PRODEL: How do you intend to take advantage of this training to enhance pastoralism in Cameroon?
Scholarship holder :First of all, I would like to remind you that, according to what we saw, Cameroon has made very little progress compared to other countries that we visited during our training. These are some West African countries such as Niger, Benin, etc. Like these countries, ours has a considerable advantage in pastoralism. Unfortunately, very few studies have been conducted in this domain to raise awareness. Based on this situation, the term “pastoralism” still appears today as a new concept, while this type of farming has been practiced for years by organizations of livestock farmers on a great diversity of environment and zones, notoriously leading to food insecurity and the livelihood of millions of people in rural areas in Africa. It should be noted that in the Sudano-Sahelian areas in Africa, pastoral farming very often constitutes a first-rate economic value, i.e. from 40 to 60 of agricultural GDP. It is a factor of intense cross-border exchange thanks to mobility.
Nowadays, pastoralism is facing institutional and agro-ecological changes such as population growth, climate change, globalization of markets, changes in demand for animal products, and decentralization as well as security issues that are being upset contexts in which pastoral societies used to operate. The main axes which could contribute to the improvement of pastoral farming in Cameroon should be structured around the enhancement of governance (the development of the pastoral code), strengthening of the resilience of pastoral societies, strengthening of the economic viability of pastoral farming activities and strengthening of social viability for the populations living in pastoral zones. For this, we are ready to contribute to bringing concrete change, starting with strengthening governance and institutional support, completing the forecast fodder review and setting up a satellite monitoring system for these pastoral resources in real time.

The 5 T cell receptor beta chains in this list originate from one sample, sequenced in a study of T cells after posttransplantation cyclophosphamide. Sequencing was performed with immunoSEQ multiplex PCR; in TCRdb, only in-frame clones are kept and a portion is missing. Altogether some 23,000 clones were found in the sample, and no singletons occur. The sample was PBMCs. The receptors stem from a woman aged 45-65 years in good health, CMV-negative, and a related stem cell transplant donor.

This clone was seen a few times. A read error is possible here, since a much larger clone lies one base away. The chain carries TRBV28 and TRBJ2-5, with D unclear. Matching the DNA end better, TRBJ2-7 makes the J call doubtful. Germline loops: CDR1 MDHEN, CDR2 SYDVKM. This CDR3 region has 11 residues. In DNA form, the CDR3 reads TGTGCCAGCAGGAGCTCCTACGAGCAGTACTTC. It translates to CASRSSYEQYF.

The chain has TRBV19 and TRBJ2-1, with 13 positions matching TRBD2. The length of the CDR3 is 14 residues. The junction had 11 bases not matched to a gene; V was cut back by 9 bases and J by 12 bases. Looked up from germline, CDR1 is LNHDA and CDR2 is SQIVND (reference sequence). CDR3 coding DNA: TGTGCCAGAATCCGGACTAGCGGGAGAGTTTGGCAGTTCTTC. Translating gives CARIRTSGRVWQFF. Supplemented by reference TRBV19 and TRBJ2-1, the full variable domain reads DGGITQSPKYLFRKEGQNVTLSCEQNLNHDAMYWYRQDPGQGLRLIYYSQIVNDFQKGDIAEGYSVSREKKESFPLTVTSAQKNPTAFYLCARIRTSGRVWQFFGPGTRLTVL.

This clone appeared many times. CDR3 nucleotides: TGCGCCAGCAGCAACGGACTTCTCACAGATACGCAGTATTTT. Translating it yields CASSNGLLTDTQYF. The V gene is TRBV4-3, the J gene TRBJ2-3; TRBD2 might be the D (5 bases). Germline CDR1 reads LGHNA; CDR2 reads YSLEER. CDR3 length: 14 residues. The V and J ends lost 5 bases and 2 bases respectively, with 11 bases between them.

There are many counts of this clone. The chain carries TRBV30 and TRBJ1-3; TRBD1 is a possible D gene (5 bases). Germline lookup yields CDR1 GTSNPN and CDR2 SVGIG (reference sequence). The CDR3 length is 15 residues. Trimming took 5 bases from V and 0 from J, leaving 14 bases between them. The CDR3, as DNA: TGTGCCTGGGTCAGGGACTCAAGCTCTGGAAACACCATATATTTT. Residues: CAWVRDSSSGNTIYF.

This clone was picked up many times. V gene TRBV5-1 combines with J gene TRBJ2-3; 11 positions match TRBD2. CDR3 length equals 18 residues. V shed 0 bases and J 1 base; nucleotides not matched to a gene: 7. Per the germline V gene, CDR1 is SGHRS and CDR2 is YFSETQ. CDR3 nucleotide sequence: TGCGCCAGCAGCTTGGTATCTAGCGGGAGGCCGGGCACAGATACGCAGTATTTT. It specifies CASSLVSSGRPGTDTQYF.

PRODEL : What lessons do you learned from this experience ?
Scholarship holder : Cameroon has enormous potential in terms of pastoral development which must be exploited. Sahelian countries produce enough cattle and milk despite poor climatic conditions. This production is sometimes intended for export to coastal countries such as Cote d’Ivoire, Ghana, Nigeria etc. Cameroon should also boost its production to achieve food self-sufficiency and export surpluses. The staff, that have just completed their training in the AGRHYMET Regional Centre, have the necessary resources to meet the new issues and challenges facing pastoral farming. Cameroon, given its geographical location and conducive climatic conditions for the development of pastoral farming, could increase its investment in this domain, which remains both a health and environment-friendly mode of production. It has been the focus of the whole world.